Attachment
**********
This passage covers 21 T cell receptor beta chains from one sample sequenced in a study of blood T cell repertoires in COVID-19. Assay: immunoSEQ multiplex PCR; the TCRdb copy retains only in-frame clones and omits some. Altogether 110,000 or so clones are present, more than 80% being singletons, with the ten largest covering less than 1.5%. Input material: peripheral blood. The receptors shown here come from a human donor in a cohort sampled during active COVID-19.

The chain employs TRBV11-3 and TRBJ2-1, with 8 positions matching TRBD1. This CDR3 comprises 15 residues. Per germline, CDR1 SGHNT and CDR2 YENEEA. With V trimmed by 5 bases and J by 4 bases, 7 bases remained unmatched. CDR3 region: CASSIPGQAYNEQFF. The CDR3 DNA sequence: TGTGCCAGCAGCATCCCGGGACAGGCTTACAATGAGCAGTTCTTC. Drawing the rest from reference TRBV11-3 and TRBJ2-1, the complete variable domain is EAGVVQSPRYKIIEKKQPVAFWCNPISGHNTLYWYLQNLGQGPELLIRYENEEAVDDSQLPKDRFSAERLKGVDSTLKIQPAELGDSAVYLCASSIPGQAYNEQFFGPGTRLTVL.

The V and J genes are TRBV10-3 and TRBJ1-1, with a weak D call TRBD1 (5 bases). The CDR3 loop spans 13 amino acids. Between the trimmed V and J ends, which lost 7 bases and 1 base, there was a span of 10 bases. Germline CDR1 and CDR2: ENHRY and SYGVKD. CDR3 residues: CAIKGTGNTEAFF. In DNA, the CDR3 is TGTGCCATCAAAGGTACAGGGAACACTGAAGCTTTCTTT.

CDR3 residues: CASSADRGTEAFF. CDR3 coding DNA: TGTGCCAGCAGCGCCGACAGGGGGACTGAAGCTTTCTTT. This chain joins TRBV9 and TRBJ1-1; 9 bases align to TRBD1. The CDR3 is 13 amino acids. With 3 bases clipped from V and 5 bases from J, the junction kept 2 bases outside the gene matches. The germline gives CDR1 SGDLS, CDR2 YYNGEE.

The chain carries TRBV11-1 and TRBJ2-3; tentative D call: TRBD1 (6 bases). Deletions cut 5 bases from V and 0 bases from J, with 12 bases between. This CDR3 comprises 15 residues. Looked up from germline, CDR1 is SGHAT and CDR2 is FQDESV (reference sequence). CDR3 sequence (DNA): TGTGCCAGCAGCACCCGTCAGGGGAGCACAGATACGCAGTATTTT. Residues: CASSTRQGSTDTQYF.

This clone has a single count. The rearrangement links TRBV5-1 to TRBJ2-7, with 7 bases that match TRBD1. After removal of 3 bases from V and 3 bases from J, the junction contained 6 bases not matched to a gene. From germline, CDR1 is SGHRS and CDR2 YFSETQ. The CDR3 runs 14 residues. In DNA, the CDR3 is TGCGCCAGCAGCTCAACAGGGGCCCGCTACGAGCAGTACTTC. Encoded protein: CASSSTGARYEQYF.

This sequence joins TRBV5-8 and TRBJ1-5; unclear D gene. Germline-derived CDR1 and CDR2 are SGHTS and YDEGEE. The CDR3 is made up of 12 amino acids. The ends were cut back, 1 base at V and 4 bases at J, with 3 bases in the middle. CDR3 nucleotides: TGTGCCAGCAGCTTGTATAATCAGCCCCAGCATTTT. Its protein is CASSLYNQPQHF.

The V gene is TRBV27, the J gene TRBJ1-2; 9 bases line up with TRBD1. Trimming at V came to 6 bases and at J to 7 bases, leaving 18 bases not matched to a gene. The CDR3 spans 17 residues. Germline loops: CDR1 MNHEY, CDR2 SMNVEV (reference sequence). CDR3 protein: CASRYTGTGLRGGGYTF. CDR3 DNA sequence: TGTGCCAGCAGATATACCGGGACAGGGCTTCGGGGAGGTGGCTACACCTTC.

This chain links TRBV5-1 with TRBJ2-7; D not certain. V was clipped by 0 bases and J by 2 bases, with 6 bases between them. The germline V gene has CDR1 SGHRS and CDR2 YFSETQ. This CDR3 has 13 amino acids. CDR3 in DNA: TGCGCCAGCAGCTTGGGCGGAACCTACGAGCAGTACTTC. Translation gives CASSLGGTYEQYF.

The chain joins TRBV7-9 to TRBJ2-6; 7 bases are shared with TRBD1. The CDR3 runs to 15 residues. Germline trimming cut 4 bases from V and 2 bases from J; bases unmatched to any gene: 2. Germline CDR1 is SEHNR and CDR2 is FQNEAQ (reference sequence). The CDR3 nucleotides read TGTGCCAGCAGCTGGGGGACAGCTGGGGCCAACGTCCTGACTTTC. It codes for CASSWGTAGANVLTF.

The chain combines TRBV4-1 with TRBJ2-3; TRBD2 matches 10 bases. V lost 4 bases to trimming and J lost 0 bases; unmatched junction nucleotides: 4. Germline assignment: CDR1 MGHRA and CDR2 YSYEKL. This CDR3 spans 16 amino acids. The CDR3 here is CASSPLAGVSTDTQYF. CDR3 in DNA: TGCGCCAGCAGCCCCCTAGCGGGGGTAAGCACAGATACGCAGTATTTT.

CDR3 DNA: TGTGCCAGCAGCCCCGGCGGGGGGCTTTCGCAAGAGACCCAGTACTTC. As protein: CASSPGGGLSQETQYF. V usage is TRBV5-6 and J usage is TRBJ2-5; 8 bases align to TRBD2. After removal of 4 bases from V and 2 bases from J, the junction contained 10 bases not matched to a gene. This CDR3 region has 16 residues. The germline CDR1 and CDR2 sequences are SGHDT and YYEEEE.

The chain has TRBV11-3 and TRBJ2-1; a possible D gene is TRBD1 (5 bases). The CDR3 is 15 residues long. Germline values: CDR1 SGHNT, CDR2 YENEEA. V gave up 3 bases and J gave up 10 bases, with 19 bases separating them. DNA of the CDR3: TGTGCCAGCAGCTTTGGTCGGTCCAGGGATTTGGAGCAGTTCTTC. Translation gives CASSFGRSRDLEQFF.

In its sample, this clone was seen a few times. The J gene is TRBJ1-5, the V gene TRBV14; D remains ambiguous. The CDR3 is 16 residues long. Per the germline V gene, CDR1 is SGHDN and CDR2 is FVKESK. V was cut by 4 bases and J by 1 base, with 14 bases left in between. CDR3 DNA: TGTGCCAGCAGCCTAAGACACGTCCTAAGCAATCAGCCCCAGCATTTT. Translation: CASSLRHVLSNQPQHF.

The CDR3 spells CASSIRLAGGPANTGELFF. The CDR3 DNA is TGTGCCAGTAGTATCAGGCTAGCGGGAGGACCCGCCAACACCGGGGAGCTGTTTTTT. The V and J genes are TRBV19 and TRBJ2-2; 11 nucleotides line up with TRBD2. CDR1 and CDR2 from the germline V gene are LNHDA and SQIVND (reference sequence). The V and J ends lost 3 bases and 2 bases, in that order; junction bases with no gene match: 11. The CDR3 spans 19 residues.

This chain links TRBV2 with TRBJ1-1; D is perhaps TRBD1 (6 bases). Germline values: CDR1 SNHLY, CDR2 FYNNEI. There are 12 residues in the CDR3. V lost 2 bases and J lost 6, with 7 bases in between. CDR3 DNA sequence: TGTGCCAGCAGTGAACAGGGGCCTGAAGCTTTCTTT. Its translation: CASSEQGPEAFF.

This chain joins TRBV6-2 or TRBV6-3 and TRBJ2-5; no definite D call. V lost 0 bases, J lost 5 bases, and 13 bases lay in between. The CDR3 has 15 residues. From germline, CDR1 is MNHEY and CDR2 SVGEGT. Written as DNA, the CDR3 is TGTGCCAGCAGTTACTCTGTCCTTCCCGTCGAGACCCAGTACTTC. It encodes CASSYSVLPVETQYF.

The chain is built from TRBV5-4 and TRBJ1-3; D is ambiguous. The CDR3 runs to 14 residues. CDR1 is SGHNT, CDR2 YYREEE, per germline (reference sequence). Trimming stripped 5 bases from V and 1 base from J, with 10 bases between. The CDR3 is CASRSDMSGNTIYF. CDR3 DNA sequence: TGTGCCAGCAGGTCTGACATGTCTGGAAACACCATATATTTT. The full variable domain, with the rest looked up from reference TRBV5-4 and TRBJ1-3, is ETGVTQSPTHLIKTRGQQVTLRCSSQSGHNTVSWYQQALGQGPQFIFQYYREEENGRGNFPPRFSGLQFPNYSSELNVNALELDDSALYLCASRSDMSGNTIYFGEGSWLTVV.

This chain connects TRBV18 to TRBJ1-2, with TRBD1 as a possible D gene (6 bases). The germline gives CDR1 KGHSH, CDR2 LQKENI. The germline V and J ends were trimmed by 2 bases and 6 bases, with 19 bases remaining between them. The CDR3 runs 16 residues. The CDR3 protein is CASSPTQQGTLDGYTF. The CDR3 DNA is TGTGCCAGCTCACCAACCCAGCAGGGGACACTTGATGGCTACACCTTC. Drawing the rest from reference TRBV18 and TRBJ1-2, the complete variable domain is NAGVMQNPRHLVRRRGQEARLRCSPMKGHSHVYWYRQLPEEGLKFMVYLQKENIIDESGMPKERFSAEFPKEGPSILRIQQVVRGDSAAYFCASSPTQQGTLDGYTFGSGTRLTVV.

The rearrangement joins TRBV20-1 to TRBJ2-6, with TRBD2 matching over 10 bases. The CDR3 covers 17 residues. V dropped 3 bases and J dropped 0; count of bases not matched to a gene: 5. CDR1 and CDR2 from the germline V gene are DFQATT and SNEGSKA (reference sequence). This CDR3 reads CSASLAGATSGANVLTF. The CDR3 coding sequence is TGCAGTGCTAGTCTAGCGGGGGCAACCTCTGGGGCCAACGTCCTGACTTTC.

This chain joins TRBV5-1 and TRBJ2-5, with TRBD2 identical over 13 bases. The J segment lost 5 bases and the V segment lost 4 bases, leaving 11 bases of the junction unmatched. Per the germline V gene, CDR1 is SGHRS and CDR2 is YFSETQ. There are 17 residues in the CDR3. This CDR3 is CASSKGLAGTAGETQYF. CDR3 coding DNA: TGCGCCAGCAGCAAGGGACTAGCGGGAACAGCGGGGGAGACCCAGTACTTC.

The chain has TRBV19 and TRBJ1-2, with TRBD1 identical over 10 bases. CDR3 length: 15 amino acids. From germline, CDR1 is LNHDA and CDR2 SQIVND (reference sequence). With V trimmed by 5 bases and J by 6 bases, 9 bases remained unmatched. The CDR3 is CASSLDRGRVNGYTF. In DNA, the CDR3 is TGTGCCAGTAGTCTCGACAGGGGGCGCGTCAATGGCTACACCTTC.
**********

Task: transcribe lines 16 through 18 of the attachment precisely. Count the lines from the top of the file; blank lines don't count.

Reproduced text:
This chain links TRBV2 with TRBJ1-1; D is perhaps TRBD1 (6 bases). Germline values: CDR1 SNHLY, CDR2 FYNNEI. There are 12 residues in the CDR3. V lost 2 bases and J lost 6, with 7 bases in between. CDR3 DNA sequence: TGTGCCAGCAGTGAACAGGGGCCTGAAGCTTTCTTT. Its translation: CASSEQGPEAFF.

This chain joins TRBV6-2 or TRBV6-3 and TRBJ2-5; no definite D call. V lost 0 bases, J lost 5 bases, and 13 bases lay in between. The CDR3 has 15 residues. From germline, CDR1 is MNHEY and CDR2 SVGEGT. Written as DNA, the CDR3 is TGTGCCAGCAGTTACTCTGTCCTTCCCGTCGAGACCCAGTACTTC. It encodes CASSYSVLPVETQYF.

The chain is built from TRBV5-4 and TRBJ1-3; D is ambiguous. The CDR3 runs to 14 residues. CDR1 is SGHNT, CDR2 YYREEE, per germline (reference sequence). Trimming stripped 5 bases from V and 1 base from J, with 10 bases between. The CDR3 is CASRSDMSGNTIYF. CDR3 DNA sequence: TGTGCCAGCAGGTCTGACATGTCTGGAAACACCATATATTTT. The full variable domain, with the rest looked up from reference TRBV5-4 and TRBJ1-3, is ETGVTQSPTHLIKTRGQQVTLRCSSQSGHNTVSWYQQALGQGPQFIFQYYREEENGRGNFPPRFSGLQFPNYSSELNVNALELDDSALYLCASRSDMSGNTIYFGEGSWLTVV.